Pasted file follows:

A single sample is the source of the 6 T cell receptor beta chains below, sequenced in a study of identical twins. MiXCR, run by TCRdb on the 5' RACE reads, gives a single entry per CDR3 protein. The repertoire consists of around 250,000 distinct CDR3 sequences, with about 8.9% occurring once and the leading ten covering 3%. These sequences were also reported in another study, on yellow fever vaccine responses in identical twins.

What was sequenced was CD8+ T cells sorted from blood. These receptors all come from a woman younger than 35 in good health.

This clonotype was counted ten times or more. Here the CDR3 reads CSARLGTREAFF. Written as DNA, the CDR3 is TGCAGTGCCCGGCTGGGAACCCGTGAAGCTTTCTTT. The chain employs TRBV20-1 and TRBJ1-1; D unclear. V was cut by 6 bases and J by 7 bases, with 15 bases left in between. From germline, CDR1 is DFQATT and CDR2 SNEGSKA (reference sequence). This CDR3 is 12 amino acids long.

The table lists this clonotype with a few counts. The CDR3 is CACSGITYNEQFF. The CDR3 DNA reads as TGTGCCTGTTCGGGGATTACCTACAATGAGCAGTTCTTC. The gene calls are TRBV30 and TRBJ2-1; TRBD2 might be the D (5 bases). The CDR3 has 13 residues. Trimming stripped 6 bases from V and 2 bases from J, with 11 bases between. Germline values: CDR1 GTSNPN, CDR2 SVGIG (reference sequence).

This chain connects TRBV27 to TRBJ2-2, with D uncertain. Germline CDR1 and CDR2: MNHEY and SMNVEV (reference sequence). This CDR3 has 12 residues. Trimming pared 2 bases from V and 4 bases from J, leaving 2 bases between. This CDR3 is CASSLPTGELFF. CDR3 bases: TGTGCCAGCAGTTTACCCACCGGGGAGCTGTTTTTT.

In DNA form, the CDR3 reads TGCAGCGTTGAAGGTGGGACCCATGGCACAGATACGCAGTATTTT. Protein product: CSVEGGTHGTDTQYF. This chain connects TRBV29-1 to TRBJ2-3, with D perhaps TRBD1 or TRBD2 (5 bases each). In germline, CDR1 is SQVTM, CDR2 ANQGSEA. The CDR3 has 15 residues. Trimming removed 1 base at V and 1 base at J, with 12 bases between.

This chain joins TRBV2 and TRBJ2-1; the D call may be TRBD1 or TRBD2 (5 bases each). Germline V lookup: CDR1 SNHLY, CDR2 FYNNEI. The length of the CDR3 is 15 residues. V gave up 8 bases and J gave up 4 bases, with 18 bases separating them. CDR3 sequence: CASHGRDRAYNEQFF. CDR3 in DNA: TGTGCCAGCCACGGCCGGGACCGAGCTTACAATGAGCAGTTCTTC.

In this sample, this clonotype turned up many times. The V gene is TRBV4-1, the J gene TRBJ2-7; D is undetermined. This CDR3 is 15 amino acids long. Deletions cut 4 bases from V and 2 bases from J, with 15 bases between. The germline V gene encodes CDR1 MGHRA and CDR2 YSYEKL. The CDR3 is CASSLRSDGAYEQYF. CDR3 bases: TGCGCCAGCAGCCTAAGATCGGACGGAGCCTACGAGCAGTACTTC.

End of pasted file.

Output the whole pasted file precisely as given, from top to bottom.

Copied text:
A single sample is the source of the 6 T cell receptor beta chains below, sequenced in a study of identical twins. MiXCR, run by TCRdb on the 5' RACE reads, gives a single entry per CDR3 protein. The repertoire consists of around 250,000 distinct CDR3 sequences, with about 8.9% occurring once and the leading ten covering 3%. These sequences were also reported in another study, on yellow fever vaccine responses in identical twins.

What was sequenced was CD8+ T cells sorted from blood. These receptors all come from a woman younger than 35 in good health.

This clonotype was counted ten times or more. Here the CDR3 reads CSARLGTREAFF. Written as DNA, the CDR3 is TGCAGTGCCCGGCTGGGAACCCGTGAAGCTTTCTTT. The chain employs TRBV20-1 and TRBJ1-1; D unclear. V was cut by 6 bases and J by 7 bases, with 15 bases left in between. From germline, CDR1 is DFQATT and CDR2 SNEGSKA (reference sequence). This CDR3 is 12 amino acids long.

The table lists this clonotype with a few counts. The CDR3 is CACSGITYNEQFF. The CDR3 DNA reads as TGTGCCTGTTCGGGGATTACCTACAATGAGCAGTTCTTC. The gene calls are TRBV30 and TRBJ2-1; TRBD2 might be the D (5 bases). The CDR3 has 13 residues. Trimming stripped 6 bases from V and 2 bases from J, with 11 bases between. Germline values: CDR1 GTSNPN, CDR2 SVGIG (reference sequence).

This chain connects TRBV27 to TRBJ2-2, with D uncertain. Germline CDR1 and CDR2: MNHEY and SMNVEV (reference sequence). This CDR3 has 12 residues. Trimming pared 2 bases from V and 4 bases from J, leaving 2 bases between. This CDR3 is CASSLPTGELFF. CDR3 bases: TGTGCCAGCAGTTTACCCACCGGGGAGCTGTTTTTT.

In DNA form, the CDR3 reads TGCAGCGTTGAAGGTGGGACCCATGGCACAGATACGCAGTATTTT. Protein product: CSVEGGTHGTDTQYF. This chain connects TRBV29-1 to TRBJ2-3, with D perhaps TRBD1 or TRBD2 (5 bases each). In germline, CDR1 is SQVTM, CDR2 ANQGSEA. The CDR3 has 15 residues. Trimming removed 1 base at V and 1 base at J, with 12 bases between.

This chain joins TRBV2 and TRBJ2-1; the D call may be TRBD1 or TRBD2 (5 bases each). Germline V lookup: CDR1 SNHLY, CDR2 FYNNEI. The length of the CDR3 is 15 residues. V gave up 8 bases and J gave up 4 bases, with 18 bases separating them. CDR3 sequence: CASHGRDRAYNEQFF. CDR3 in DNA: TGTGCCAGCCACGGCCGGGACCGAGCTTACAATGAGCAGTTCTTC.

In this sample, this clonotype turned up many times. The V gene is TRBV4-1, the J gene TRBJ2-7; D is undetermined. This CDR3 is 15 amino acids long. Deletions cut 4 bases from V and 2 bases from J, with 15 bases between. The germline V gene encodes CDR1 MGHRA and CDR2 YSYEKL. The CDR3 is CASSLRSDGAYEQYF. CDR3 bases: TGCGCCAGCAGCCTAAGATCGGACGGAGCCTACGAGCAGTACTTC.